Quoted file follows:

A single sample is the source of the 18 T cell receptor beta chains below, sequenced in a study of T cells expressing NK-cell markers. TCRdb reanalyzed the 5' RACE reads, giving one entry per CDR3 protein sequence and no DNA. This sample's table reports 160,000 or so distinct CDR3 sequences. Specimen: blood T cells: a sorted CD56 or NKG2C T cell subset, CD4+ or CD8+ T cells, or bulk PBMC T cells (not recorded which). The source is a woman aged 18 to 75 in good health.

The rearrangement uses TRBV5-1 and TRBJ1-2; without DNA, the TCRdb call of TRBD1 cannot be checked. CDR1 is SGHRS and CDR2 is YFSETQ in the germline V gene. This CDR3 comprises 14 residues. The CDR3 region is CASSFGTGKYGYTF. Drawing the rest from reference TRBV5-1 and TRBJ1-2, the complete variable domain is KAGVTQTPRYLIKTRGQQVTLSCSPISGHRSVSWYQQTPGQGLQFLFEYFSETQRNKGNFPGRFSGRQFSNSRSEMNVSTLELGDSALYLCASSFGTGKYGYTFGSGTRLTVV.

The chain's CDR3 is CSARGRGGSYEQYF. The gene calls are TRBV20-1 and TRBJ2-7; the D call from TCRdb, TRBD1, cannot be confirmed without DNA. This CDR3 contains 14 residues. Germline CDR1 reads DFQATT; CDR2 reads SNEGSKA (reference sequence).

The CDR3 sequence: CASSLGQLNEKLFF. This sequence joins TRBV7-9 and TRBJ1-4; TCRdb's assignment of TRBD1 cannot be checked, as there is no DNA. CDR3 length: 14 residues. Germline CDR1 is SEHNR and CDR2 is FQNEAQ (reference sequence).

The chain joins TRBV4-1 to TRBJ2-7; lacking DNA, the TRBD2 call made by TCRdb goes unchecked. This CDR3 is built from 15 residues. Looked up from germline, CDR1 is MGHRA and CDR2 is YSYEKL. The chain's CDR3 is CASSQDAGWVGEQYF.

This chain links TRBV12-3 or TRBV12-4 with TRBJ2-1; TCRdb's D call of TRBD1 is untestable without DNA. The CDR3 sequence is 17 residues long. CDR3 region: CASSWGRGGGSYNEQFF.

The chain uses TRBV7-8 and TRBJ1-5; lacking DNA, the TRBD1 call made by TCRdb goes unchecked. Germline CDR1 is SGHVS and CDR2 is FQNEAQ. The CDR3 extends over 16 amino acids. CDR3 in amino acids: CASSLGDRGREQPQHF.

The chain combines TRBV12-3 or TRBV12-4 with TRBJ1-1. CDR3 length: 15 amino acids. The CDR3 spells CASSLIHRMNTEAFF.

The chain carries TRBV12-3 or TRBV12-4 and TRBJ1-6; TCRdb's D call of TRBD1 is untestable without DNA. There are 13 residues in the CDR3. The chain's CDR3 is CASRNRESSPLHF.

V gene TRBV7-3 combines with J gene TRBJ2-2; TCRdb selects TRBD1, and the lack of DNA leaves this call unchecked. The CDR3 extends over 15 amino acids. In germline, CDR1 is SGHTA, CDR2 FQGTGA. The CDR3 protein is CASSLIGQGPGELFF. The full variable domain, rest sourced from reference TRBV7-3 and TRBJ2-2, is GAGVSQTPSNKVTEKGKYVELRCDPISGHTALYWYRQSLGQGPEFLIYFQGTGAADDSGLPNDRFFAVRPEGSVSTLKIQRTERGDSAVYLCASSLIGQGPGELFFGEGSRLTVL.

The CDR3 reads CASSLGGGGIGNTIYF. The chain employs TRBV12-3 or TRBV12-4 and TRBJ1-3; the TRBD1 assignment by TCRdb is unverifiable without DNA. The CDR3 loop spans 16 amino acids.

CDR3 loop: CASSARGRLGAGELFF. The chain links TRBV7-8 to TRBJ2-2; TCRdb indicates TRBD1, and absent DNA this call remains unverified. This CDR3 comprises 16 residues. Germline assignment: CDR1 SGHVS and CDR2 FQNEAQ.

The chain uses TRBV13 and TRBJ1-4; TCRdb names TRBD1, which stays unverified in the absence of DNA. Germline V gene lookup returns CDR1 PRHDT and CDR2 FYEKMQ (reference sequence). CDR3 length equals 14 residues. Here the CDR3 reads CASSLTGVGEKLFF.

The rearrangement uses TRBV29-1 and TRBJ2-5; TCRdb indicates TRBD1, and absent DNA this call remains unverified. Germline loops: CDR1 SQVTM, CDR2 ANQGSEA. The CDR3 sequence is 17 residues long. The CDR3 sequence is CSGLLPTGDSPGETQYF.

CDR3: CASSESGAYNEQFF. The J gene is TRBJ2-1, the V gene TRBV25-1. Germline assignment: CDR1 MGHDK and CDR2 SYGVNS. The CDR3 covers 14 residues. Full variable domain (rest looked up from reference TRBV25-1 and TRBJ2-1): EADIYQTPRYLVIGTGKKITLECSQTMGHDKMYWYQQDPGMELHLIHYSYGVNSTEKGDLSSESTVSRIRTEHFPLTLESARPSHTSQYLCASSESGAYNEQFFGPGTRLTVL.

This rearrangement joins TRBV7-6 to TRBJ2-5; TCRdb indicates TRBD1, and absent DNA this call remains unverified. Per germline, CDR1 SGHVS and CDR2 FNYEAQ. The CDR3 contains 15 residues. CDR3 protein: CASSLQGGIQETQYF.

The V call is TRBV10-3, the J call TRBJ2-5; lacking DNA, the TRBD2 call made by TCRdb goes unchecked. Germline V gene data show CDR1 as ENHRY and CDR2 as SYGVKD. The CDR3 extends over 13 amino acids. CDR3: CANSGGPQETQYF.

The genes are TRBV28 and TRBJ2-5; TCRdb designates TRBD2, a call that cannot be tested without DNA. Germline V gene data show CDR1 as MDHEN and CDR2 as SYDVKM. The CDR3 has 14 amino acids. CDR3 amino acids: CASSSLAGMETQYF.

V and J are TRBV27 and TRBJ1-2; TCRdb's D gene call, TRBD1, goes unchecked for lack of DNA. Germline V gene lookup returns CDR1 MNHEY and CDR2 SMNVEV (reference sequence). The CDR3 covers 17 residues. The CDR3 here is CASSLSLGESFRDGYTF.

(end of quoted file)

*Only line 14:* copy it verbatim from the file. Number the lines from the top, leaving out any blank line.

The rearrangement uses TRBV29-1 and TRBJ2-5; TCRdb indicates TRBD1, and absent DNA this call remains unverified. Germline loops: CDR1 SQVTM, CDR2 ANQGSEA. The CDR3 sequence is 17 residues long. The CDR3 sequence is CSGLLPTGDSPGETQYF.